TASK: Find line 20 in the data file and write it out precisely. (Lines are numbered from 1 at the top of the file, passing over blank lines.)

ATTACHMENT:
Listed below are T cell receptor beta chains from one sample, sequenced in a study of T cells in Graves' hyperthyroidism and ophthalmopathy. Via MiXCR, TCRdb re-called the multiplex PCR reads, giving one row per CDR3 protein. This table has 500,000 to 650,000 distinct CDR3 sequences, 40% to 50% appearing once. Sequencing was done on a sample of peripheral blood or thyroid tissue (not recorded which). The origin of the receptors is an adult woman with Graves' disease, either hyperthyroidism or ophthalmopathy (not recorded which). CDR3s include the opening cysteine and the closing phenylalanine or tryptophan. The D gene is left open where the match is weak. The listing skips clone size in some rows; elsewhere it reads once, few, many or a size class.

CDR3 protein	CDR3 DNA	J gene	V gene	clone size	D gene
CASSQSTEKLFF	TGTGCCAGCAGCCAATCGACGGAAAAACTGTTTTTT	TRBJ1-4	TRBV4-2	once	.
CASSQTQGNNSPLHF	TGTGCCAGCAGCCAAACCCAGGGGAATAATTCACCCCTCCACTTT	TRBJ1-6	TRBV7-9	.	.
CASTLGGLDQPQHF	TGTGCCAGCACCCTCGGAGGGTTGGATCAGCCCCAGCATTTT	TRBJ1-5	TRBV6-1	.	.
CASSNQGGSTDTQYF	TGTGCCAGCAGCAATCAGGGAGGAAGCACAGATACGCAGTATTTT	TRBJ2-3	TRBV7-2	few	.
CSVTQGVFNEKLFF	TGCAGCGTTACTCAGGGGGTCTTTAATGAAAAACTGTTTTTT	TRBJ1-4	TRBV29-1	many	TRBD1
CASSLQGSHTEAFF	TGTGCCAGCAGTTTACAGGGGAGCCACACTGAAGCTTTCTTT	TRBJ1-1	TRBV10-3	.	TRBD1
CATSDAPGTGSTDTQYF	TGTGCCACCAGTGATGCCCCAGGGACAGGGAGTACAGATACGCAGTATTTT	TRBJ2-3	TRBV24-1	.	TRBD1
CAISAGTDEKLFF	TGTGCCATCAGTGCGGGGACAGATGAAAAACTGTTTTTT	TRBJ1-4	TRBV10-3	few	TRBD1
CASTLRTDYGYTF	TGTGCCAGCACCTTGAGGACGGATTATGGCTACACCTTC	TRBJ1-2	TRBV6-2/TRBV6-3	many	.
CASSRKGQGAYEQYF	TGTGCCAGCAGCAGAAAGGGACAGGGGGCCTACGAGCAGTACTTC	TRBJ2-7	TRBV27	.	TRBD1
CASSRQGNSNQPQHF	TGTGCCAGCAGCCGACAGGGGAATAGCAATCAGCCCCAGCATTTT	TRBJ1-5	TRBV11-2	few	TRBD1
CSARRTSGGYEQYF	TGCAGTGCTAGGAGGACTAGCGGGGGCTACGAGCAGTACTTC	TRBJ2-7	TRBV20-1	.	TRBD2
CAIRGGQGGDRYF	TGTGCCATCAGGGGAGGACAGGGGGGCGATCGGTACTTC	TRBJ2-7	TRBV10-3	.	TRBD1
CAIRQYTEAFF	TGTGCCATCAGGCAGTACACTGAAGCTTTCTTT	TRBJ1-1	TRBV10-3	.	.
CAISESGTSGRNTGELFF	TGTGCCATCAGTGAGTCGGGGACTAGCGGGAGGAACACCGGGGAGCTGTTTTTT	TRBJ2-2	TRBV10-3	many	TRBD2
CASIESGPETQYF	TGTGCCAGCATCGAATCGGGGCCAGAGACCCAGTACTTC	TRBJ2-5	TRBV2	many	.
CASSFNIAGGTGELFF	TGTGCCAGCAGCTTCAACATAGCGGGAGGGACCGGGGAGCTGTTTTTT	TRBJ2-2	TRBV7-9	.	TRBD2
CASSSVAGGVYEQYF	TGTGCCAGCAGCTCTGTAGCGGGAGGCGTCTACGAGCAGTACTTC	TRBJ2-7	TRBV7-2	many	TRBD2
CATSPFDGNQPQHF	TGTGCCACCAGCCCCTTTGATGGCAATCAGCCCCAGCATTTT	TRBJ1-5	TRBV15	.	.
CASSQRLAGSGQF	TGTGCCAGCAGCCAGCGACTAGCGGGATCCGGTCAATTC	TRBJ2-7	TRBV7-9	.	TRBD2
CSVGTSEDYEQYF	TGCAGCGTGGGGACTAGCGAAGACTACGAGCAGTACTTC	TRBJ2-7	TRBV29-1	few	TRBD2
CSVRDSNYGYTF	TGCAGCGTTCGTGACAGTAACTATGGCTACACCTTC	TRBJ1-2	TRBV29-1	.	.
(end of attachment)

CASSSVAGGVYEQYF	TGTGCCAGCAGCTCTGTAGCGGGAGGCGTCTACGAGCAGTACTTC	TRBJ2-7	TRBV7-2	many	TRBD2